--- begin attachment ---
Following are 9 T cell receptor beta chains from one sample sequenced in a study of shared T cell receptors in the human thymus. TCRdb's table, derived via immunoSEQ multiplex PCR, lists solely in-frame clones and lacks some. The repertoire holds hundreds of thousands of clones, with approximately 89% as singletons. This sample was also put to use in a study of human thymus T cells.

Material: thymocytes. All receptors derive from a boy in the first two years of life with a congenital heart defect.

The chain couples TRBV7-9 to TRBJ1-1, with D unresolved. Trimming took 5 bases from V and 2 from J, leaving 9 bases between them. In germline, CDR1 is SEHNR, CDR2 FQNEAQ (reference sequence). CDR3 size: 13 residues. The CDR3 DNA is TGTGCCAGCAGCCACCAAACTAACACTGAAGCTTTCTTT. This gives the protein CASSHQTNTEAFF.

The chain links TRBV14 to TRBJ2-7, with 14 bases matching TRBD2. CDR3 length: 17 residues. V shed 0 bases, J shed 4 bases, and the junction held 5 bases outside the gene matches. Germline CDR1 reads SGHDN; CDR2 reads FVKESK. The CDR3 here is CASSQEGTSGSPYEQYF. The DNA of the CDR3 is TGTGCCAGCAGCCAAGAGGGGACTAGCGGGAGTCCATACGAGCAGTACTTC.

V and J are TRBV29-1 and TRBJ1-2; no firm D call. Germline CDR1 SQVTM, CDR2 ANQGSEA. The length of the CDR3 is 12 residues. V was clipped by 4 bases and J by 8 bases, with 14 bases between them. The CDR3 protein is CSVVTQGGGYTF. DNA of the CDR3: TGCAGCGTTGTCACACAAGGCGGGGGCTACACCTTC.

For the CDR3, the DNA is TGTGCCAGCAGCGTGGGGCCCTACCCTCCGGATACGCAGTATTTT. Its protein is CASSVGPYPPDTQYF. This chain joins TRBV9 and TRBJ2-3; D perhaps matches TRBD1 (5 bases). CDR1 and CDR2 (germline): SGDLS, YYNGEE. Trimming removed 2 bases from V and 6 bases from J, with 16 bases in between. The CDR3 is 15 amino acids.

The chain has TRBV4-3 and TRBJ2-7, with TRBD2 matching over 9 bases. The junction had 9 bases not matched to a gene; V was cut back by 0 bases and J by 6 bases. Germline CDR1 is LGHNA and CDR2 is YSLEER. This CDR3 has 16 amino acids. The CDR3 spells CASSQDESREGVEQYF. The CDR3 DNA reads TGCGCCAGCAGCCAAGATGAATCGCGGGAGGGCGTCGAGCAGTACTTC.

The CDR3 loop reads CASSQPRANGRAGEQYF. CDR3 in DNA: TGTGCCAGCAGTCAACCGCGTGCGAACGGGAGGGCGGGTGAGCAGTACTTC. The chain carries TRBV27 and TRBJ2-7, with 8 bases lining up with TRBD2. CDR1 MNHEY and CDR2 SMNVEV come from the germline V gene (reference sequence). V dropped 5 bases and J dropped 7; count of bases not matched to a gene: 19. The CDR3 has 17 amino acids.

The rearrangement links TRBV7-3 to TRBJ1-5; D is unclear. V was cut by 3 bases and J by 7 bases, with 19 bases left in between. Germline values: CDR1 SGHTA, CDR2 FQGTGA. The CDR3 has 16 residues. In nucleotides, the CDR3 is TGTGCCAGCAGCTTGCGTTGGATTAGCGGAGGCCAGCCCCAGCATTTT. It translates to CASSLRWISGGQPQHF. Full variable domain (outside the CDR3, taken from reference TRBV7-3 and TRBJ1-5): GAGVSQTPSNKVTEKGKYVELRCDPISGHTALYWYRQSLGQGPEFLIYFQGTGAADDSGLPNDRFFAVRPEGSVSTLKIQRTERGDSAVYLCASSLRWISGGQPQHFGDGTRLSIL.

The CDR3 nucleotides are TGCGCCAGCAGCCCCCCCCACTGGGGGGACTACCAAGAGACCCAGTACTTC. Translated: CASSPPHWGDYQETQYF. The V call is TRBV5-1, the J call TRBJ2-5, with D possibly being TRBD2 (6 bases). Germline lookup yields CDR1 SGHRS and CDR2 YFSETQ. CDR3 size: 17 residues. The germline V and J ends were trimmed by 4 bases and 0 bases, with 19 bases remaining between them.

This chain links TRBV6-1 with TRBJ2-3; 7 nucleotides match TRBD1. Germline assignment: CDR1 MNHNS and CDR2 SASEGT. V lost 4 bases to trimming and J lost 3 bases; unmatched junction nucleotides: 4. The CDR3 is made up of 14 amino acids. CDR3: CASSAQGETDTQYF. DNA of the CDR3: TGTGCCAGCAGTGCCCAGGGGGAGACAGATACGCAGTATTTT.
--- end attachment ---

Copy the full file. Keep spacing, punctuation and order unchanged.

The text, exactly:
Following are 9 T cell receptor beta chains from one sample sequenced in a study of shared T cell receptors in the human thymus. TCRdb's table, derived via immunoSEQ multiplex PCR, lists solely in-frame clones and lacks some. The repertoire holds hundreds of thousands of clones, with approximately 89% as singletons. This sample was also put to use in a study of human thymus T cells.

Material: thymocytes. All receptors derive from a boy in the first two years of life with a congenital heart defect.

The chain couples TRBV7-9 to TRBJ1-1, with D unresolved. Trimming took 5 bases from V and 2 from J, leaving 9 bases between them. In germline, CDR1 is SEHNR, CDR2 FQNEAQ (reference sequence). CDR3 size: 13 residues. The CDR3 DNA is TGTGCCAGCAGCCACCAAACTAACACTGAAGCTTTCTTT. This gives the protein CASSHQTNTEAFF.

The chain links TRBV14 to TRBJ2-7, with 14 bases matching TRBD2. CDR3 length: 17 residues. V shed 0 bases, J shed 4 bases, and the junction held 5 bases outside the gene matches. Germline CDR1 reads SGHDN; CDR2 reads FVKESK. The CDR3 here is CASSQEGTSGSPYEQYF. The DNA of the CDR3 is TGTGCCAGCAGCCAAGAGGGGACTAGCGGGAGTCCATACGAGCAGTACTTC.

V and J are TRBV29-1 and TRBJ1-2; no firm D call. Germline CDR1 SQVTM, CDR2 ANQGSEA. The length of the CDR3 is 12 residues. V was clipped by 4 bases and J by 8 bases, with 14 bases between them. The CDR3 protein is CSVVTQGGGYTF. DNA of the CDR3: TGCAGCGTTGTCACACAAGGCGGGGGCTACACCTTC.

For the CDR3, the DNA is TGTGCCAGCAGCGTGGGGCCCTACCCTCCGGATACGCAGTATTTT. Its protein is CASSVGPYPPDTQYF. This chain joins TRBV9 and TRBJ2-3; D perhaps matches TRBD1 (5 bases). CDR1 and CDR2 (germline): SGDLS, YYNGEE. Trimming removed 2 bases from V and 6 bases from J, with 16 bases in between. The CDR3 is 15 amino acids.

The chain has TRBV4-3 and TRBJ2-7, with TRBD2 matching over 9 bases. The junction had 9 bases not matched to a gene; V was cut back by 0 bases and J by 6 bases. Germline CDR1 is LGHNA and CDR2 is YSLEER. This CDR3 has 16 amino acids. The CDR3 spells CASSQDESREGVEQYF. The CDR3 DNA reads TGCGCCAGCAGCCAAGATGAATCGCGGGAGGGCGTCGAGCAGTACTTC.

The CDR3 loop reads CASSQPRANGRAGEQYF. CDR3 in DNA: TGTGCCAGCAGTCAACCGCGTGCGAACGGGAGGGCGGGTGAGCAGTACTTC. The chain carries TRBV27 and TRBJ2-7, with 8 bases lining up with TRBD2. CDR1 MNHEY and CDR2 SMNVEV come from the germline V gene (reference sequence). V dropped 5 bases and J dropped 7; count of bases not matched to a gene: 19. The CDR3 has 17 amino acids.

The rearrangement links TRBV7-3 to TRBJ1-5; D is unclear. V was cut by 3 bases and J by 7 bases, with 19 bases left in between. Germline values: CDR1 SGHTA, CDR2 FQGTGA. The CDR3 has 16 residues. In nucleotides, the CDR3 is TGTGCCAGCAGCTTGCGTTGGATTAGCGGAGGCCAGCCCCAGCATTTT. It translates to CASSLRWISGGQPQHF. Full variable domain (outside the CDR3, taken from reference TRBV7-3 and TRBJ1-5): GAGVSQTPSNKVTEKGKYVELRCDPISGHTALYWYRQSLGQGPEFLIYFQGTGAADDSGLPNDRFFAVRPEGSVSTLKIQRTERGDSAVYLCASSLRWISGGQPQHFGDGTRLSIL.

The CDR3 nucleotides are TGCGCCAGCAGCCCCCCCCACTGGGGGGACTACCAAGAGACCCAGTACTTC. Translated: CASSPPHWGDYQETQYF. The V call is TRBV5-1, the J call TRBJ2-5, with D possibly being TRBD2 (6 bases). Germline lookup yields CDR1 SGHRS and CDR2 YFSETQ. CDR3 size: 17 residues. The germline V and J ends were trimmed by 4 bases and 0 bases, with 19 bases remaining between them.

This chain links TRBV6-1 with TRBJ2-3; 7 nucleotides match TRBD1. Germline assignment: CDR1 MNHNS and CDR2 SASEGT. V lost 4 bases to trimming and J lost 3 bases; unmatched junction nucleotides: 4. The CDR3 is made up of 14 amino acids. CDR3: CASSAQGETDTQYF. DNA of the CDR3: TGTGCCAGCAGTGCCCAGGGGGAGACAGATACGCAGTATTTT.